La Via Tolosana (France) & Camino Aragones (Spain): "The Arles Route" GR653

La Via Tolosana (France) & Camino Aragones (Spain): "The Arles Route" GR653
La Via Tolosana (France) & Camino Aragones (Spain): "The Arles Route" GR653


PLEASE READ: Our Camino For Alzheimer's Awareness will begin on World Azheimer's Day, September 21, 2018 in Lodève, France about 130 kms west of Arles (underlined on the map above and circled on the route profile at the bottom of the page). We plan to walk together just over 800 kms to Puente la Reina, Spain where Annemarie will determine her next steps. It is, however, Geoff's intention to continue onwards a further 700 kms towards Santiago de Compostela. To put this into perspective, the total distance is about the same as from Victoria to Santa Barbara, California. As usual, we will accept the journey as it unfolds and we are appreciative of any and all support. If you feel moved to contribute to the Alzheimer Society please click on either of the really obvious RED BUTTONS to the right or at the bottom of this page and you will be transferred to the Society's fund raising site. We are paying our own expenses and all money raised will go directly to the Alzheimer Society.

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Friday, November 9, 2018

Étape 48: Triacastela - Portomarin, 43 kms, Cloud, Brisk Winds, Rain, 5

Stuff Happens

I’m sitting here, where I wasn’t supposed to be sitting, at the end of a long day sipping on my favourite Spanish beer. I guess it all worked out ok in the end. My gear is hung to dry, I’m in my best and cleanest dirty clothes, and I’m showered. Could be worse. 

I was up early this morning knowing that I had a long stretch of road ahead of me. I wanted to get past Sarria where so many start their Camino and walk the shortest distance possible to qualify for their compostela. No problem with that, but I’d planned to finish later in the first stage typically walked by this group. It can be a bit tough to mingle with folks who are on their first stage late in your own walk, and I wanted a bit of space from this. In any event, in 2013 Annemarie, Ken and I walked to Sarria via Samos where there is a cool monastery. This time I wanted to try the other route via San Xil. It’s a bit shorter, but what I wasn’t aware of until late last night is that there is a 250 metre climb to kick start the day. It wasn’t a problem, but I’d hoped to stay a bit drier for a while instead of getting all sweaty in the cool of the morning. Since when does the Camino provide you with what you need? I was walking in the late morning dark with just a touch of light behind me in the mountains. It was really quite nice. As I climbed the roosters on the farms started to crow. I caught up to a bunch of chicks and just as I was taking the shot, mom chased them out of harms way. I have a focused shot too, but I really like the low light action in this one.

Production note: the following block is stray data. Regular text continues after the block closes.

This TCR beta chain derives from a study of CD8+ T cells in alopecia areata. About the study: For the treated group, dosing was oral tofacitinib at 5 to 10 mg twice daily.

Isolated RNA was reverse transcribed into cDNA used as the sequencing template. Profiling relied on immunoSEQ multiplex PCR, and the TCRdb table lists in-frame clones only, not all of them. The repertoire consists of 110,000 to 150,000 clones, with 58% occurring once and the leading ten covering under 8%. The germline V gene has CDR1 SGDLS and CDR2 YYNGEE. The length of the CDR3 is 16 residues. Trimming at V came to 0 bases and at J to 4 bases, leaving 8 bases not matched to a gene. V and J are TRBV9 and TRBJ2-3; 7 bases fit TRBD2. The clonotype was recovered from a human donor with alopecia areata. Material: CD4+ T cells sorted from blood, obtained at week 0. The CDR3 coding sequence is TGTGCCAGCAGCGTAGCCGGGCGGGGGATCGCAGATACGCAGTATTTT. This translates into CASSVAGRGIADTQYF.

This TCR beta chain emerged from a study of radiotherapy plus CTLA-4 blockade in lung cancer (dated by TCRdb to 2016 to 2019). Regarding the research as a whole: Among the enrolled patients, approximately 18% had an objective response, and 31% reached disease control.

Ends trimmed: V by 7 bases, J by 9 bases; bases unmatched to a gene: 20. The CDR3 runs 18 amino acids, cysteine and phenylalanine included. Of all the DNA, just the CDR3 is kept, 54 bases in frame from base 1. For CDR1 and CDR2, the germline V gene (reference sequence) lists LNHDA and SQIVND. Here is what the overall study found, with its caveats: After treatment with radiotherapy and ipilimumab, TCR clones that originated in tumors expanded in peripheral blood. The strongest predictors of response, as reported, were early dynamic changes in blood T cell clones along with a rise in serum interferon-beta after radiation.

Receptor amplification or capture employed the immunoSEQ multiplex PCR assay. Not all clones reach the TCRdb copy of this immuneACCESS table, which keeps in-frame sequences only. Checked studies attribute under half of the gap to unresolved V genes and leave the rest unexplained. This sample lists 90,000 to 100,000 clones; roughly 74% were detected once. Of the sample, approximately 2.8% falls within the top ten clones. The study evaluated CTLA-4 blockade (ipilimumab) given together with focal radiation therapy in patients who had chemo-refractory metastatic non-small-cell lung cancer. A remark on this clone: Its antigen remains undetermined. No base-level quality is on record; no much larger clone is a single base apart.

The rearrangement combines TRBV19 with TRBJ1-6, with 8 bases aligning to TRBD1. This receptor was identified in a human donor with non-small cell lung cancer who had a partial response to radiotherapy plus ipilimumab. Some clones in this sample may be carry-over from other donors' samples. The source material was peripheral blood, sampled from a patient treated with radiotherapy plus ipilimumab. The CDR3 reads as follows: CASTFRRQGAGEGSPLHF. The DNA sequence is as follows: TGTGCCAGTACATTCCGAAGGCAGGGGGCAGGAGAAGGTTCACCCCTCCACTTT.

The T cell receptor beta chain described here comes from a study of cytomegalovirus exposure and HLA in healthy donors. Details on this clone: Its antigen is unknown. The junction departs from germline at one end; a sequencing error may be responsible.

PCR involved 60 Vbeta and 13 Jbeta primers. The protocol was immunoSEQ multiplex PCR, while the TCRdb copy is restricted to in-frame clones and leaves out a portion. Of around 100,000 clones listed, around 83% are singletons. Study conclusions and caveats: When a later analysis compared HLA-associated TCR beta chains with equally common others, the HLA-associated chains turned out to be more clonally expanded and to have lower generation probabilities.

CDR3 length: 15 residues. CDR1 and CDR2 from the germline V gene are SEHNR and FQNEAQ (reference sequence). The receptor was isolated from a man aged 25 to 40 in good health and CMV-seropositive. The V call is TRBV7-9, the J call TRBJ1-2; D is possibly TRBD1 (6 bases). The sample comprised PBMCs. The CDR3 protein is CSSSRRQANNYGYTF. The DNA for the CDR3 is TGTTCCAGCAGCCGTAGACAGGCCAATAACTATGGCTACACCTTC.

At the top of the climb I looked back and the sun was making a brief appearance.

It popped in and out for a while. Things were looking surprisingly good to the west and I hoped it would hold as I understand there is a major storm on its way.

I connected with a herd and had to take some photos. Look at the horns and catch the lady who is very close to giving birth. She’s huge!

Then there were the horses who wanted their noses scratched. Yup, we provide most services on Camino!

Then a gate shot for Neil with some quite dry and wind shaken corn stocks.

Sarria came into view, but it’s still some two hours away. I always find it interesting just how long it takes to walk into a village or city when you first see it from a distance.

I did eventually arrive in Sarria and passed through quickly. The morning peregrino departures had mostly happened and I was to come across quite a few as the day progressed. Some really hurting on their first day out. This is looking back at Camino Road (not its real name) where you pretty much only find businesses that cater to the tens of thousands who pass through here or start from here each year.